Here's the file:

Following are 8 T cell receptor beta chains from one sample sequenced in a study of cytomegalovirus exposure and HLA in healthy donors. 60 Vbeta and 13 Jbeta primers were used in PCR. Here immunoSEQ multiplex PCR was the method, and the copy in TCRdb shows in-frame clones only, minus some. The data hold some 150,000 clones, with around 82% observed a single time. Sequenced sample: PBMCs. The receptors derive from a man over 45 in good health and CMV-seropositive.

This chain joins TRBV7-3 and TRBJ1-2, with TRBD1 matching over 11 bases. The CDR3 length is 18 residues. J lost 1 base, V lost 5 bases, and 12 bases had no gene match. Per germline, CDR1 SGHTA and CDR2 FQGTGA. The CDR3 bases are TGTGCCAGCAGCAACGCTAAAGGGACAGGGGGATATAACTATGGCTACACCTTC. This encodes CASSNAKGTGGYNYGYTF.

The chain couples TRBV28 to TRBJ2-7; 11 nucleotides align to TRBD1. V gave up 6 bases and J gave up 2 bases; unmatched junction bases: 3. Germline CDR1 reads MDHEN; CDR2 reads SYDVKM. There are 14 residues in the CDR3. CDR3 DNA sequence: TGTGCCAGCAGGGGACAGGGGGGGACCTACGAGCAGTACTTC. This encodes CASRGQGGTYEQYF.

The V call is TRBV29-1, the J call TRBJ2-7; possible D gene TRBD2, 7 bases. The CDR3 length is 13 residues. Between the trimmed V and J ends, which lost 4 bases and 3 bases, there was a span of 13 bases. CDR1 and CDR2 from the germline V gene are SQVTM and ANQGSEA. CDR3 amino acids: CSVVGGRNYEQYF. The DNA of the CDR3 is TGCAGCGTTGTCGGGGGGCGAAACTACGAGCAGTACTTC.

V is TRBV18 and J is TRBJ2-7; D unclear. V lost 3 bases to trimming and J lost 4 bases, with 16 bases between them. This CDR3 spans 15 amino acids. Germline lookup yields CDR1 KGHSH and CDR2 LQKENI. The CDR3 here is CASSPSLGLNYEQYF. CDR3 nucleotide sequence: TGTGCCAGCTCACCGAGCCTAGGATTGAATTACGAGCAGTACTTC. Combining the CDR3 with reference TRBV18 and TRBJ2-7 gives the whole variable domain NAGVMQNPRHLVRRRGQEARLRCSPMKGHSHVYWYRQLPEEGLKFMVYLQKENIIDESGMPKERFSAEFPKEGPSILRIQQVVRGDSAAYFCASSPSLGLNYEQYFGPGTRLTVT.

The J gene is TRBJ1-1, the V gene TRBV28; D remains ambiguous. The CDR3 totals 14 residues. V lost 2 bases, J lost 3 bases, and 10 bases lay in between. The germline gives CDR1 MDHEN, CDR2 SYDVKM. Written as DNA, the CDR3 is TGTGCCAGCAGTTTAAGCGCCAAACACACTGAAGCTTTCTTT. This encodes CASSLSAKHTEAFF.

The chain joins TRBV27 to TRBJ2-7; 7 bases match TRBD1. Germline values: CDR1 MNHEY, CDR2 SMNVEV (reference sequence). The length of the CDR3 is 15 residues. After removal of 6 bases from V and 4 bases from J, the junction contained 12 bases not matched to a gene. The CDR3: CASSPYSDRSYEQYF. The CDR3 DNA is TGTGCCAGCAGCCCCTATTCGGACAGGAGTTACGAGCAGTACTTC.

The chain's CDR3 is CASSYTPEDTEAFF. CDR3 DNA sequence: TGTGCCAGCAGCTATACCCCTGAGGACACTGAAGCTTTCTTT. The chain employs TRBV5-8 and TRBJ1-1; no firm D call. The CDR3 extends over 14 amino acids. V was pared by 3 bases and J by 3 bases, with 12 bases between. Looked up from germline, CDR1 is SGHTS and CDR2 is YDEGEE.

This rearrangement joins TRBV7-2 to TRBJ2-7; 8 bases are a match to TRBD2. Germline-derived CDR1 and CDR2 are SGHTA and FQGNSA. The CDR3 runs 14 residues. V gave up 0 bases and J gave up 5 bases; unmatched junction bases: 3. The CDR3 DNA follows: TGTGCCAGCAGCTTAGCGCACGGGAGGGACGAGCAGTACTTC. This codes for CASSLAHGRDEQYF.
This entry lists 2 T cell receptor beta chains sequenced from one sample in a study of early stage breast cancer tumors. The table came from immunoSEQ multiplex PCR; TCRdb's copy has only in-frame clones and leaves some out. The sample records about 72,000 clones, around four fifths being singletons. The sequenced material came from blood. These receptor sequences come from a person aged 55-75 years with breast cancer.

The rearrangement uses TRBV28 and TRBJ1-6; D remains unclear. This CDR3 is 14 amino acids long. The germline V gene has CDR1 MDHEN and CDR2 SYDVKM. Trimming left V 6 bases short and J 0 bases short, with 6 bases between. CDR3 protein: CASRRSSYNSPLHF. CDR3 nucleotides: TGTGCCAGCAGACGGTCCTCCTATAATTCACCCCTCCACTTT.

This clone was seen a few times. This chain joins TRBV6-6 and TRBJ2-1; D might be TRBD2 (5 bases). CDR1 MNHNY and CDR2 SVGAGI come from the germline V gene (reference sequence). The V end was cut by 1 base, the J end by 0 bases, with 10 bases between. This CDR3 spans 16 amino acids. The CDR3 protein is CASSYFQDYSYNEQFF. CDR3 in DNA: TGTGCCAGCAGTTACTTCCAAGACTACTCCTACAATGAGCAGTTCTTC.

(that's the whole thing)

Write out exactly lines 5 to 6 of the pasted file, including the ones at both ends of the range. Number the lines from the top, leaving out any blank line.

V is TRBV18 and J is TRBJ2-7; D unclear. V lost 3 bases to trimming and J lost 4 bases, with 16 bases between them. This CDR3 spans 15 amino acids. Germline lookup yields CDR1 KGHSH and CDR2 LQKENI. The CDR3 here is CASSPSLGLNYEQYF. CDR3 nucleotide sequence: TGTGCCAGCTCACCGAGCCTAGGATTGAATTACGAGCAGTACTTC. Combining the CDR3 with reference TRBV18 and TRBJ2-7 gives the whole variable domain NAGVMQNPRHLVRRRGQEARLRCSPMKGHSHVYWYRQLPEEGLKFMVYLQKENIIDESGMPKERFSAEFPKEGPSILRIQQVVRGDSAAYFCASSPSLGLNYEQYFGPGTRLTVT.

The J gene is TRBJ1-1, the V gene TRBV28; D remains ambiguous. The CDR3 totals 14 residues. V lost 2 bases, J lost 3 bases, and 10 bases lay in between. The germline gives CDR1 MDHEN, CDR2 SYDVKM. Written as DNA, the CDR3 is TGTGCCAGCAGTTTAAGCGCCAAACACACTGAAGCTTTCTTT. This encodes CASSLSAKHTEAFF.